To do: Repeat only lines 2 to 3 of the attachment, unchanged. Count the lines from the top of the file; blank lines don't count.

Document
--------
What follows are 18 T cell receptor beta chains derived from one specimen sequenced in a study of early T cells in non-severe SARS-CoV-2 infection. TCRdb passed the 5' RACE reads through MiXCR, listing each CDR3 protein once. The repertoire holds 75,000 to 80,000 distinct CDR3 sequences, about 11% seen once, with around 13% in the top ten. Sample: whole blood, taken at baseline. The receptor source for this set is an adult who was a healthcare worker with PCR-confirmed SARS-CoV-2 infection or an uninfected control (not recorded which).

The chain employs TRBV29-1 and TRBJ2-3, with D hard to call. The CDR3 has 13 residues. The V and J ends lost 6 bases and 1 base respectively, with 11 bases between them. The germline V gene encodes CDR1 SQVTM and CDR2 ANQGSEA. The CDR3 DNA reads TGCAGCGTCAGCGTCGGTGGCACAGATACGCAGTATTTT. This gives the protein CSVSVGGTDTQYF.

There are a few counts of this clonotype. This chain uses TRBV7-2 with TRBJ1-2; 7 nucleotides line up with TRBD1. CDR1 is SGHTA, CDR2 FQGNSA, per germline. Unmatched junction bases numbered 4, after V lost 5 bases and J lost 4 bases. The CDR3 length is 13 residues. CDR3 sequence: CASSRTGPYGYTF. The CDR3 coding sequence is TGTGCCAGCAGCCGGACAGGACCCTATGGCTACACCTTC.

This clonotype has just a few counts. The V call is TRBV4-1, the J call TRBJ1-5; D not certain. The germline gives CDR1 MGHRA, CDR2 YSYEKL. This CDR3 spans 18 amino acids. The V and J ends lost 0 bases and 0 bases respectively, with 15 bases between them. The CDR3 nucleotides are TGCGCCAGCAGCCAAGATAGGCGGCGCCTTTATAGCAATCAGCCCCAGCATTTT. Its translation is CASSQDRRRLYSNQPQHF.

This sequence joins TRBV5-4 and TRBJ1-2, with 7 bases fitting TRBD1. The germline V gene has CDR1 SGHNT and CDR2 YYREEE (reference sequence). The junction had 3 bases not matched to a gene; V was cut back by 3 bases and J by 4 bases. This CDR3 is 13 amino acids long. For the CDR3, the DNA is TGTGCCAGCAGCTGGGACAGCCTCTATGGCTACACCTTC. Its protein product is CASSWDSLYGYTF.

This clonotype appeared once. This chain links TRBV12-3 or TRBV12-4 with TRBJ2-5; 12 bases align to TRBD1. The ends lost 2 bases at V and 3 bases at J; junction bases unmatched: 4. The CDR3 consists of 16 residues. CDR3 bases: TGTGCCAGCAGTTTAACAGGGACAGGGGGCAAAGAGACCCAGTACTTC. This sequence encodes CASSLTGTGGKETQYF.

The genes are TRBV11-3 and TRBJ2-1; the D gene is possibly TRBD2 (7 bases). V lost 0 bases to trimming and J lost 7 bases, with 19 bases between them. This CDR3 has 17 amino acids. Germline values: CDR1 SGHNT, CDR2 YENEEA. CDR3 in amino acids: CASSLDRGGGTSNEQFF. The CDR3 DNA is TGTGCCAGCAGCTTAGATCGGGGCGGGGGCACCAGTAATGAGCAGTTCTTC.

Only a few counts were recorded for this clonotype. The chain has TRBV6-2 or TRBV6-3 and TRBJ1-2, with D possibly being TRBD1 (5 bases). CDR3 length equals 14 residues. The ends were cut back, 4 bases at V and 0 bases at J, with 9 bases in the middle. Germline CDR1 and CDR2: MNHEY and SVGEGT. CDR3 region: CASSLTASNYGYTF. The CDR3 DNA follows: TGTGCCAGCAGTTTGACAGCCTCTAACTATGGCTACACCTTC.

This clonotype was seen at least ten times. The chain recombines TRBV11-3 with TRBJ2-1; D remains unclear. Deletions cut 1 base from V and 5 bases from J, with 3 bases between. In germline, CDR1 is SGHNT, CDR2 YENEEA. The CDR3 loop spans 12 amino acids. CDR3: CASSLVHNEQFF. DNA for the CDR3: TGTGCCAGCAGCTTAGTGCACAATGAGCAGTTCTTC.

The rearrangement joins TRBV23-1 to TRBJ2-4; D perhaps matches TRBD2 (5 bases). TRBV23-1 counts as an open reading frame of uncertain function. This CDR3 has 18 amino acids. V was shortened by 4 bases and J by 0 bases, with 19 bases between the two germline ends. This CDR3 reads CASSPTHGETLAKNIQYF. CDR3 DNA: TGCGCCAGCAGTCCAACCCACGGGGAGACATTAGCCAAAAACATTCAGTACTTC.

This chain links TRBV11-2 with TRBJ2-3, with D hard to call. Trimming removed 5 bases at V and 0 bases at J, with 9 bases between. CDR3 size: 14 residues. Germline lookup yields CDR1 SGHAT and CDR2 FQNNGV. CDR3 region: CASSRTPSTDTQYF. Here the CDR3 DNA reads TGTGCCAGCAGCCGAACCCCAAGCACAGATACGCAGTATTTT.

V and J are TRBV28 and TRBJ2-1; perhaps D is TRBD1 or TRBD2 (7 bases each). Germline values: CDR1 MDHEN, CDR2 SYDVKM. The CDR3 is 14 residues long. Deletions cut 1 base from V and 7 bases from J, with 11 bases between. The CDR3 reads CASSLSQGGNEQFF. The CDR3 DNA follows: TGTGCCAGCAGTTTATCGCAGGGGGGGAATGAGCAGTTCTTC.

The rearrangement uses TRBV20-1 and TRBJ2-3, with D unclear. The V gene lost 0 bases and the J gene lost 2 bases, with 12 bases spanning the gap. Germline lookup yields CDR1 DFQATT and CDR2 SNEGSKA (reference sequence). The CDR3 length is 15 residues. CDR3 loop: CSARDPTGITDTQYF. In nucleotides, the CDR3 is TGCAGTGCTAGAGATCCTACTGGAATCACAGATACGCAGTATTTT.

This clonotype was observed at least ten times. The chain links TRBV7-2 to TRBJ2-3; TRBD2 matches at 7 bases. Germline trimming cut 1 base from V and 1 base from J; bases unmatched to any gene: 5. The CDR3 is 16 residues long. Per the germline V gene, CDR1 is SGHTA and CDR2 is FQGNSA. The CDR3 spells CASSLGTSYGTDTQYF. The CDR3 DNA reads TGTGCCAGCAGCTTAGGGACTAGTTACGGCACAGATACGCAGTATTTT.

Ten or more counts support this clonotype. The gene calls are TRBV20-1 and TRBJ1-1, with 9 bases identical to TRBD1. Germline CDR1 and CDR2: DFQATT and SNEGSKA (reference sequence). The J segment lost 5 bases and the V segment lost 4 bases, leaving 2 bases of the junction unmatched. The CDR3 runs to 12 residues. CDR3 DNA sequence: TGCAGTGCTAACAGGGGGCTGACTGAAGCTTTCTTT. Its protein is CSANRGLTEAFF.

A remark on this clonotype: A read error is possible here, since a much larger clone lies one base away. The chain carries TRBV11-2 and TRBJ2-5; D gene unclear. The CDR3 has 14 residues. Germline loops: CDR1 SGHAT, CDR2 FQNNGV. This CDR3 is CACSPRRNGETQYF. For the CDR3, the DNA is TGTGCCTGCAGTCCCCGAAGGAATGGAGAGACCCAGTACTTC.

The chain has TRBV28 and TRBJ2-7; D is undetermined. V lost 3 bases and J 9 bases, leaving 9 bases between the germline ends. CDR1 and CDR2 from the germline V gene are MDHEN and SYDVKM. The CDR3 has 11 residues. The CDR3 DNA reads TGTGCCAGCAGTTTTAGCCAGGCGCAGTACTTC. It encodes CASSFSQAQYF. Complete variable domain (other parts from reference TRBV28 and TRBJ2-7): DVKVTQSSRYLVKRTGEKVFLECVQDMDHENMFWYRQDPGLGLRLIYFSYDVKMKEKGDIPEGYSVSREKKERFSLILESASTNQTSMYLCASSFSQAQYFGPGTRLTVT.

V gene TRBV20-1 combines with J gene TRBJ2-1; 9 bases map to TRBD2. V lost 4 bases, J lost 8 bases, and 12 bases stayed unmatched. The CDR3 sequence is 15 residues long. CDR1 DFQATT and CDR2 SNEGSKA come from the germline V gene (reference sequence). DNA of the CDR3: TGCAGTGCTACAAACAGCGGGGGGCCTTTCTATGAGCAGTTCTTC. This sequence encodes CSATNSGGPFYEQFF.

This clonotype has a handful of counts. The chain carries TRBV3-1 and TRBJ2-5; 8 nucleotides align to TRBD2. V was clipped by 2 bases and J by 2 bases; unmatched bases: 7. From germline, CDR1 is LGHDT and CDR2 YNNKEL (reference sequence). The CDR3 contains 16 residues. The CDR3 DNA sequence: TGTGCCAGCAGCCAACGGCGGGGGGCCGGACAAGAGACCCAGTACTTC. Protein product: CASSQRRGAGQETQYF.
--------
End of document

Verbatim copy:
The chain employs TRBV29-1 and TRBJ2-3, with D hard to call. The CDR3 has 13 residues. The V and J ends lost 6 bases and 1 base respectively, with 11 bases between them. The germline V gene encodes CDR1 SQVTM and CDR2 ANQGSEA. The CDR3 DNA reads TGCAGCGTCAGCGTCGGTGGCACAGATACGCAGTATTTT. This gives the protein CSVSVGGTDTQYF.

There are a few counts of this clonotype. This chain uses TRBV7-2 with TRBJ1-2; 7 nucleotides line up with TRBD1. CDR1 is SGHTA, CDR2 FQGNSA, per germline. Unmatched junction bases numbered 4, after V lost 5 bases and J lost 4 bases. The CDR3 length is 13 residues. CDR3 sequence: CASSRTGPYGYTF. The CDR3 coding sequence is TGTGCCAGCAGCCGGACAGGACCCTATGGCTACACCTTC.